We Live by the Sea
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Theater review by Raven Snook
The moment you set foot in the theater for We Live By the Sea, you're thrust into Katy's world. A loquacious 15-year-old on the autism spectrum, she sits on the floor at the entrance and asks to touch your shoes. It's a disarming greeting that plunges you straight in the mindset of this alternately exuberant and exasperating character, brilliantly embodied by Alexandra Brain with tremendous multisensory support from an imaginative design team. Katy likes to tell stories, so we hear all about her difficult life in a seaside British hamlet, where she lives with her older sister, Hannah (Alexandra Simone), and her imaginary dog, Paul Williams (Lizzie Grace). When a grieving 18-year-old named Ryan (Tom Coliandris) moves to town, he expands the siblings' insular lives.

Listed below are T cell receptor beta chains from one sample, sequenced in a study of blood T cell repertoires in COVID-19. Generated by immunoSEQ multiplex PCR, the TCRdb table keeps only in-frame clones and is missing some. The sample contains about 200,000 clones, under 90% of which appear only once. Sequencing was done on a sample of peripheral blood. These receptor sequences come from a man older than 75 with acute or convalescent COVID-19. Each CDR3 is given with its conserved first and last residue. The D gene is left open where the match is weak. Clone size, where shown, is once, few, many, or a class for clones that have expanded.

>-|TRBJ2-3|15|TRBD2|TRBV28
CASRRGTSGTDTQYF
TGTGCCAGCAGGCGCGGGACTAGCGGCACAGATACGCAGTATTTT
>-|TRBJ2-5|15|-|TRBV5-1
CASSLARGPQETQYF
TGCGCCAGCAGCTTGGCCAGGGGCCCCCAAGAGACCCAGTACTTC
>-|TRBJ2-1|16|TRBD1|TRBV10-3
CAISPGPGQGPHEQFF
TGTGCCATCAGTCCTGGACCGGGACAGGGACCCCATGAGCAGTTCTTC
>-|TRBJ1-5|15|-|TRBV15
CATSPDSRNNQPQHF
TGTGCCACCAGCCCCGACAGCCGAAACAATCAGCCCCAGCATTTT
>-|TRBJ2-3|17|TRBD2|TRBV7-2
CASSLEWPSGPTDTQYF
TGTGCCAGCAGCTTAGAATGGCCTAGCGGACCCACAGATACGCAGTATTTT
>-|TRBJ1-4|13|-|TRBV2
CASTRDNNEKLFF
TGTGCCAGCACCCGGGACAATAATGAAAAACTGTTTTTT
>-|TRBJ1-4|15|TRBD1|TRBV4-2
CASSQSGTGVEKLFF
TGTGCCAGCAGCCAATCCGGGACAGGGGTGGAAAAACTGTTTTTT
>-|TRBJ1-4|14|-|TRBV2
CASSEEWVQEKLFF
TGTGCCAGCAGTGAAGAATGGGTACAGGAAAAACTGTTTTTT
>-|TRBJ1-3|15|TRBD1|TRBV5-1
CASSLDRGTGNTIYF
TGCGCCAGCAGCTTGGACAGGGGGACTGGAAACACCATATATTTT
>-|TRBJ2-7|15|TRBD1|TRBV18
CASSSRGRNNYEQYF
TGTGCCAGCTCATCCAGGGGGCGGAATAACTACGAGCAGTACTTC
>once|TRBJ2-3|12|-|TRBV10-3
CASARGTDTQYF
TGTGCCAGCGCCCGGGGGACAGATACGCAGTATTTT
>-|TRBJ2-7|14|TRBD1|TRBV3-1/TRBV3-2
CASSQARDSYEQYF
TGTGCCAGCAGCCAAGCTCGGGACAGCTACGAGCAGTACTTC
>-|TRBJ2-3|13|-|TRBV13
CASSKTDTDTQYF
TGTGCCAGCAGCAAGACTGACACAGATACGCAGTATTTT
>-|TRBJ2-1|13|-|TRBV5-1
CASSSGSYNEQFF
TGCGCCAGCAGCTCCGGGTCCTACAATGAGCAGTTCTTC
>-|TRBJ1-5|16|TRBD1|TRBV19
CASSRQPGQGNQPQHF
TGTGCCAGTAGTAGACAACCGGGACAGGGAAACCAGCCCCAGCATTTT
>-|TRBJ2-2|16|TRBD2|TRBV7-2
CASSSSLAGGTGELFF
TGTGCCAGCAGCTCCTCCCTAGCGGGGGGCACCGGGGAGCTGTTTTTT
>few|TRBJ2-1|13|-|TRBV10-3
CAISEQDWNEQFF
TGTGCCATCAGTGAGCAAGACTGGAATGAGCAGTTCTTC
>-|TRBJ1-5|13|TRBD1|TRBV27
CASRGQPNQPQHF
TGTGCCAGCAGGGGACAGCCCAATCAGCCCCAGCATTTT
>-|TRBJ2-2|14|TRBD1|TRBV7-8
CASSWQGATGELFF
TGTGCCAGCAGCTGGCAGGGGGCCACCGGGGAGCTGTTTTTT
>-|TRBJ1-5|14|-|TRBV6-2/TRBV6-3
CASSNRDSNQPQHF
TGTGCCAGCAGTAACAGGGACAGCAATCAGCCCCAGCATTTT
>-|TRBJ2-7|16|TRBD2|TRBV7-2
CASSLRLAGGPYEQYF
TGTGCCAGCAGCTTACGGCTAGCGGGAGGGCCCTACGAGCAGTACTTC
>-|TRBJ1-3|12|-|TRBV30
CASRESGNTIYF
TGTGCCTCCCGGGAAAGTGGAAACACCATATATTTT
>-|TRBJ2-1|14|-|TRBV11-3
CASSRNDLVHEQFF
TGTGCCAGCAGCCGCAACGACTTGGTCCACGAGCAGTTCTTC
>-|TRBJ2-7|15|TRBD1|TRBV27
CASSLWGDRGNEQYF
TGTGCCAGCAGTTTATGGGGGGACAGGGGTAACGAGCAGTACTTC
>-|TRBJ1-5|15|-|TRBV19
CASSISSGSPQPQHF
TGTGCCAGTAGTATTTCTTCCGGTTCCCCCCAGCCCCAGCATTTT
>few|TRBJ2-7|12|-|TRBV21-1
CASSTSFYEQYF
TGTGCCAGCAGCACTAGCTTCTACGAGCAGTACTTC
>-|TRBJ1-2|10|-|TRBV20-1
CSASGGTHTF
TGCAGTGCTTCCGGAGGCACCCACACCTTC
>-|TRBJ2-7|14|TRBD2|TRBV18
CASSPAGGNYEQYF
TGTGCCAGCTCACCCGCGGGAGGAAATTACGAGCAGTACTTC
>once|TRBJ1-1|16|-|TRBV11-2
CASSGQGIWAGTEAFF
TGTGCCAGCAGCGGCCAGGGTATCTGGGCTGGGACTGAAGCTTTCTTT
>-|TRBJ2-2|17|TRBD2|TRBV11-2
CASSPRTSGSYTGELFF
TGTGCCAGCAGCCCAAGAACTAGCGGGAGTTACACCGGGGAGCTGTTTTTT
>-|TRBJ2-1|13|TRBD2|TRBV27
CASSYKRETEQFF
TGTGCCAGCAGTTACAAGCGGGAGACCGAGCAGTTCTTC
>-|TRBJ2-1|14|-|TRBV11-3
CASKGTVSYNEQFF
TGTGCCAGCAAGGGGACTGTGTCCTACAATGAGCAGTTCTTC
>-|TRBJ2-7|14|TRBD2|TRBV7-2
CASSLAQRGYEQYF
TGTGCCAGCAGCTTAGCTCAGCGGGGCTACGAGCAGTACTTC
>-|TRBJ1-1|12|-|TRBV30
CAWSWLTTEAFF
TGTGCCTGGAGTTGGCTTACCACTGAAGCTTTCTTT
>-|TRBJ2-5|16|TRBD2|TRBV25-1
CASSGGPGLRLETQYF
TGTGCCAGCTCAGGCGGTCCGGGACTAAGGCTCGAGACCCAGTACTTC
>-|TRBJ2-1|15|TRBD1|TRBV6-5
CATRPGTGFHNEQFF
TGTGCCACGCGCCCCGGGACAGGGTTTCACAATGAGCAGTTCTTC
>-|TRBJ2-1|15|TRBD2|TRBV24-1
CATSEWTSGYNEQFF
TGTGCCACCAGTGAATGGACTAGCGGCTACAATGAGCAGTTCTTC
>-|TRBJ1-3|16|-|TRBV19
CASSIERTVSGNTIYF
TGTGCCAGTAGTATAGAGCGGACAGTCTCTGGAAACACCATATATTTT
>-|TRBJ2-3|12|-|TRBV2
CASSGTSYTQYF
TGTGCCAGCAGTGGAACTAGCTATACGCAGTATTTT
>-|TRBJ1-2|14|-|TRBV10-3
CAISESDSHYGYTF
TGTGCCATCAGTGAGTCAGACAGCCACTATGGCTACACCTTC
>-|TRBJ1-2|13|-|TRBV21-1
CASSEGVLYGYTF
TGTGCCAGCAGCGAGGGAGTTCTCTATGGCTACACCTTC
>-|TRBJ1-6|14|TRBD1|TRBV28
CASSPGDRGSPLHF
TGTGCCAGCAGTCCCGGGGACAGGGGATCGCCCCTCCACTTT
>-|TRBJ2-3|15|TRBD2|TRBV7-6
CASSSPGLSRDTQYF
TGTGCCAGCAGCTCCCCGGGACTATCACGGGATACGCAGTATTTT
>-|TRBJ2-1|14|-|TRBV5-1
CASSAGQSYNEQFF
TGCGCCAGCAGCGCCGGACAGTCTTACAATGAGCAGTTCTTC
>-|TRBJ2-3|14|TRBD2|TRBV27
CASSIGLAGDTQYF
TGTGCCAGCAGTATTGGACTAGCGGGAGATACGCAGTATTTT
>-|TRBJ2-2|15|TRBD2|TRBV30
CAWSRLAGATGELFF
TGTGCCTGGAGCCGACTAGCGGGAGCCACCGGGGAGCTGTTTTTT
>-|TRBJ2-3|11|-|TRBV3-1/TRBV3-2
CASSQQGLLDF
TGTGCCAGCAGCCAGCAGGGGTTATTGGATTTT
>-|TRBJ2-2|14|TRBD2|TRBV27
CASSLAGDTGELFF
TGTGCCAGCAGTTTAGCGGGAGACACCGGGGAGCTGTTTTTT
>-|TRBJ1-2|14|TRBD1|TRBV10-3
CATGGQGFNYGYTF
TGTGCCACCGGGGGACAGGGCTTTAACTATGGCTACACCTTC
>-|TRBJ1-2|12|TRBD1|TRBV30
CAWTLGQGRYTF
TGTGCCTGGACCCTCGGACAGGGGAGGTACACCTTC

Collaboratively created by the London theater company Patch of Blue (with input from the U.K.'s National Autistic Society), We Live By the Sea works best as a loving and empathetic portrait of a neurodivergent teen. Director Alex Howarth's 15 years of experience as a drama therapist for people on the spectrum imbues the play with authenticity. The narrative, however, is less believable. Hannah and Ryan are bonded by loss but their backstories are soapy and their romance seems contrived; the play flags whenever it shifts to their points of view. Katy's special needs may be challenging, but her atypical perspective is what gives the show a specialness of its own.
59E59 Theaters (Off Broadway). Devised by Patch of Blue. Directed by Alex Howarth. With ensemble cast. Running time: 1hr 30min. No intermission.